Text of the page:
Butterfield Rips ‘Racially Gerrymandered’ Redistricting, Says He’s Retiring

Pelosi, House Democrats Hold Press Event After After Voting Rights Vote

Rep. G.Okay. Butterfield (D-NC) speaks at a press occasion following the Home of Representatives vote on H.R. 4, the John Lewis Voting Rights Development Act, on the U.S. Capitol on August 24, 2021, in Washington, D.C. | Supply: Anna Moneymaker / Getty

U.S. Rep. G.Okay. Butterfield, a longtime Congressman from North Carolina who presides over a district that has been held by a Black consultant for almost the final 30 years, has determined in opposition to looking for re-election after Republican state lawmakers redrew congressional districts that put Democrats at a determined drawback.

That’s one solution to put it.

However Butterfield, in asserting his pending retirement from Congress after an 18-year-run representing the state’s 1st Congressional District, precisely summed it up a bit otherwise when he cited a “racially gerrymandered” redrawn congressional map as one of many causes he’s determined to step down. He stated the redistricting will particularly damage his Black constituents.

As one in every of solely two Black members of North Carolina’s congressional delegation, the 74-year-old who was first elected to Congress following a particular election in 2004 introduced his retirement in a video launched Thursday that spoke in no unsure phrases about why he won’t be on the poll in subsequent yr’s essential midterm elections.

“The map that was just lately enacted by the legislature is a partisan map. It’s racially gerrymandered, [and] it can drawback African American communities all throughout the first Congressional District,” Butterfield, who’s a former chief of the Congressional Black Caucus, stated within the video. “I’m disenchanted, terribly disenchanted, with the Republican majority legislature for once more gerrymandering our state’s congressional districts and placing their occasion politics over one of the best pursuits of North Carolinians.”

The North Carolina Basic Meeting authorized the redrawn districts earlier this month in a transfer that was broadly anticipated to adversely have an effect on the state’s Black and brown politicians most, U.S. Rep. Alma S. Adams, North Carolina’s solely different Black Congressperson, launched a press release reminding folks about Butterfield’s important achievements for the Tar Heel State whereas serving in Congress.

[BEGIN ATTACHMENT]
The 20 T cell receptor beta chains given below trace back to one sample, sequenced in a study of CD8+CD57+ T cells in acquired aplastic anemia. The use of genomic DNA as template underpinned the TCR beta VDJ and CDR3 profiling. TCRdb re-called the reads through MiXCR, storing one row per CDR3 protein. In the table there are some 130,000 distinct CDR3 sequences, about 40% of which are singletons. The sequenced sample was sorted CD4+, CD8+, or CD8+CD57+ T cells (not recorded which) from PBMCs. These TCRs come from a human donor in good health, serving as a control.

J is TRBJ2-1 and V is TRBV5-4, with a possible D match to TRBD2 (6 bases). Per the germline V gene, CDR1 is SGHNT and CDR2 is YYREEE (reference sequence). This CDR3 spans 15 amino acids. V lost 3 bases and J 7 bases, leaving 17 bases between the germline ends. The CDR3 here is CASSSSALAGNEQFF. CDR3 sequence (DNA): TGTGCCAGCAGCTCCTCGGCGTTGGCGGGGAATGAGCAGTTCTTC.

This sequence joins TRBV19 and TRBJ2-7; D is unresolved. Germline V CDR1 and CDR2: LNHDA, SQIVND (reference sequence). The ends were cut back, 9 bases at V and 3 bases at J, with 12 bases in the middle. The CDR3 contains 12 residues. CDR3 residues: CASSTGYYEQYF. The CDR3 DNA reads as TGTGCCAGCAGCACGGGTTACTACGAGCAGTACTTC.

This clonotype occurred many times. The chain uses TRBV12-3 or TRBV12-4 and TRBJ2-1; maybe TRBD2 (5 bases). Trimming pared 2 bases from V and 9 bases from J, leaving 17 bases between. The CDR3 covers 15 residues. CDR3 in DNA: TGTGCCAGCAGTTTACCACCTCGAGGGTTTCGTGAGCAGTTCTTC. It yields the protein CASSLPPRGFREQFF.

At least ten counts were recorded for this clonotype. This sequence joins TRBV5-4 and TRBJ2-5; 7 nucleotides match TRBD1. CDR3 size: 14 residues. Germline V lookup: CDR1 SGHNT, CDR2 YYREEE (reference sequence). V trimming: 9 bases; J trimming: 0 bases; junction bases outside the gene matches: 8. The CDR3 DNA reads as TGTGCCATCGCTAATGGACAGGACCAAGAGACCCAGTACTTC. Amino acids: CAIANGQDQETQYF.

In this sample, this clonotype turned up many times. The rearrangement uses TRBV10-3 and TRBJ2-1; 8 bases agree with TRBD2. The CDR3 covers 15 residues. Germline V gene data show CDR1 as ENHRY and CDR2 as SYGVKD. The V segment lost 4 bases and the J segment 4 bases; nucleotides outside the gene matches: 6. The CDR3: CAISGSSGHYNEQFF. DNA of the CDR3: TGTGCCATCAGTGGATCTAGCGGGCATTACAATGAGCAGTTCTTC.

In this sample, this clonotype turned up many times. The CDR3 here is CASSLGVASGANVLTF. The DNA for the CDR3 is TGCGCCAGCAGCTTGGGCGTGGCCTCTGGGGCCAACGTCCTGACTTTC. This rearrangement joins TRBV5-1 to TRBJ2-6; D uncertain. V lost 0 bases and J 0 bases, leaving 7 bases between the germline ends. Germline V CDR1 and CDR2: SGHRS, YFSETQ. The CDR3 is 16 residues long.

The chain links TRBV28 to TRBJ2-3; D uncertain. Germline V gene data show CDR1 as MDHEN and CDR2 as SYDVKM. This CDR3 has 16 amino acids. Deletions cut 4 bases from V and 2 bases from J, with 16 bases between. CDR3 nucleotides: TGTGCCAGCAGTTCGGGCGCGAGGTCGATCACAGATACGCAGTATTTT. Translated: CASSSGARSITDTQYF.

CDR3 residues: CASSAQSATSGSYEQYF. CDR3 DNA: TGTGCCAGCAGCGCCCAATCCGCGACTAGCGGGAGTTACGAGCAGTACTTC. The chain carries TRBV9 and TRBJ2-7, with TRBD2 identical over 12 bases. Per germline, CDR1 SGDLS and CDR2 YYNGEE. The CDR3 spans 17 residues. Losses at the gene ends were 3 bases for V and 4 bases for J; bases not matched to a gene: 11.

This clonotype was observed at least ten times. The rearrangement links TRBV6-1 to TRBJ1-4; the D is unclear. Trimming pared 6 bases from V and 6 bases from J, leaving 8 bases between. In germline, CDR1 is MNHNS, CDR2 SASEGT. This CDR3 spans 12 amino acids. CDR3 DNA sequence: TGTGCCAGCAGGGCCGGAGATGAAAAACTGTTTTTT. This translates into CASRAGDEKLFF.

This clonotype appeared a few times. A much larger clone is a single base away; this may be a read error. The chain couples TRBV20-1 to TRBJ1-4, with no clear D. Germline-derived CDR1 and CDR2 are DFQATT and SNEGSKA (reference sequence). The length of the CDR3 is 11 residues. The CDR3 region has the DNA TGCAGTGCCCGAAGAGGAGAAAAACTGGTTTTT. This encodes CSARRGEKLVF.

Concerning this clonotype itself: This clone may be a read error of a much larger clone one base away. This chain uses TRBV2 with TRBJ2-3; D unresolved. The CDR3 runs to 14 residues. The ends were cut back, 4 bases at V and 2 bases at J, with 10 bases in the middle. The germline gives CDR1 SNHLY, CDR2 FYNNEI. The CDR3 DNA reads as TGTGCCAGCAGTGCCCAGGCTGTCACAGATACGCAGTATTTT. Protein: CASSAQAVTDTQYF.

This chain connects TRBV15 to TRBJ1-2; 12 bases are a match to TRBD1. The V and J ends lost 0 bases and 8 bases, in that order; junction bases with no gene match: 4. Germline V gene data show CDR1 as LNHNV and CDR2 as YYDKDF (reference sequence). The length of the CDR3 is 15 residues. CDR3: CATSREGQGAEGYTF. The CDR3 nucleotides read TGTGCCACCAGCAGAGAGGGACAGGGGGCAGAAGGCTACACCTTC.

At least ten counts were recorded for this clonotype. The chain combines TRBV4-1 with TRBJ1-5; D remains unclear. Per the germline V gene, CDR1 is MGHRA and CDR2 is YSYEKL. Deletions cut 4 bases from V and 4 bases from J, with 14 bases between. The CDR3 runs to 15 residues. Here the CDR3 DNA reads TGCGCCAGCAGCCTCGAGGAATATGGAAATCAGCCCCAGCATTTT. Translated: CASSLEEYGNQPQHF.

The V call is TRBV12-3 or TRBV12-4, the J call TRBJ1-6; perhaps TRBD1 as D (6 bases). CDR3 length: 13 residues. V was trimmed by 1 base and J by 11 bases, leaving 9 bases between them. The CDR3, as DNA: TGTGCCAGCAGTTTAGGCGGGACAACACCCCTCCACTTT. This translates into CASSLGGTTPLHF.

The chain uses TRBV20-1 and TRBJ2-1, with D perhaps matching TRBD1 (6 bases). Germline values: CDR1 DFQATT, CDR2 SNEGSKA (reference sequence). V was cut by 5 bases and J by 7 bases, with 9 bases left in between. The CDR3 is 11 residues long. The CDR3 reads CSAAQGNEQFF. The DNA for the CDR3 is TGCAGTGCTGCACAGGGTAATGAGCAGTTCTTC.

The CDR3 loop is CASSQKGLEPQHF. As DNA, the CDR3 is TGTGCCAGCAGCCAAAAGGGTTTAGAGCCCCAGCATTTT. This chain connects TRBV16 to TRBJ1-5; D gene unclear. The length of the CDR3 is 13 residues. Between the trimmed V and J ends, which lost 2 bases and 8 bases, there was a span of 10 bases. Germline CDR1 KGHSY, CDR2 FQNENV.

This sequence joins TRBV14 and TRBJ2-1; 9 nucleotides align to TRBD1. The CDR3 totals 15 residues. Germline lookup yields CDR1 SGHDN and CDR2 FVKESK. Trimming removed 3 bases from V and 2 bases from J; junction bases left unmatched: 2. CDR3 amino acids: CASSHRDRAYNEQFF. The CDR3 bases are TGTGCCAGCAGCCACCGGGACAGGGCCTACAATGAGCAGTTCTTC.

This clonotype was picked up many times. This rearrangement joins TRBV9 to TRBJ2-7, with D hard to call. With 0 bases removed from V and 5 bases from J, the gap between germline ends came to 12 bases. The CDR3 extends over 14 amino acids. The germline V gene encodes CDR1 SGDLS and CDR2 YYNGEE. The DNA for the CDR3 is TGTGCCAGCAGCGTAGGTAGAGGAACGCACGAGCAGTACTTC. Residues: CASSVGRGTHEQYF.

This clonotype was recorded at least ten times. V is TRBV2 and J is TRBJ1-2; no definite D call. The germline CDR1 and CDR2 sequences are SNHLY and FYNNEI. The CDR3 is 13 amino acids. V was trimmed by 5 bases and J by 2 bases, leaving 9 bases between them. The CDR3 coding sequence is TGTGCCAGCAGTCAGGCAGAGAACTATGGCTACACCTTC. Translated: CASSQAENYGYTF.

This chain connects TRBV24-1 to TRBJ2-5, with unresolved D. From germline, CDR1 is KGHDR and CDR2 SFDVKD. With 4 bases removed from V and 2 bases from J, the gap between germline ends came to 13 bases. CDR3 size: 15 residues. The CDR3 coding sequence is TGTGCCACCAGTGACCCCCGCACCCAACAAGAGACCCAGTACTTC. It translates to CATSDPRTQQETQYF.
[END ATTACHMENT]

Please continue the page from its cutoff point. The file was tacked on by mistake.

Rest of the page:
“As a civil rights lawyer, decide, and former member of the North Carolina Supreme Court docket, G. Okay. superior the reason for voting rights in our state,” Adams stated in a press release emailed to NewsOne on Thursday. “In Congress, he helped write the transformative Inexpensive Care Act as a member of the Vitality & Commerce Committee, and he has at all times been a staunch supporter of the rights of girls, LGBTQ Individuals, and minority teams. As a proud NC Central College Eagle, each as an undergraduate and as a Authorized Eagle, G. Okay. has at all times supported our work to help and spend money on Traditionally Black Schools and Universities.”

As of Thursday, Butterfield was the fifteenth Democratic Congressman who had introduced their retirement within the wake of Republican-led state legislatures redrawing congressional district maps in partisan strikes strategically designed to ensure the GOP regains the bulk in each the U.S. Home and U.S. Senate. It’s a part of a grander effort to additional undermine President Joe Biden’s legislative agenda, which has already been derailed a number of instances due to Senate Republicans’ abuse of the filibuster.

Corey Wiggins, the chief director of the Mississippi NAACP, just lately penned an op-ed for NewsOne underscoring the political and social significance of Republicans are strong-arming their means into energy forward of the essential 2022 midterm elections.

“Of all the problems dealing with our communities, redistricting is among the many most essential,” Wiggins wrote.

SEE ALSO:

OP-ED: Let’s Not Get Distracted, Redistricting Is Essential

OP-ED: Who Will Draw The Strains?

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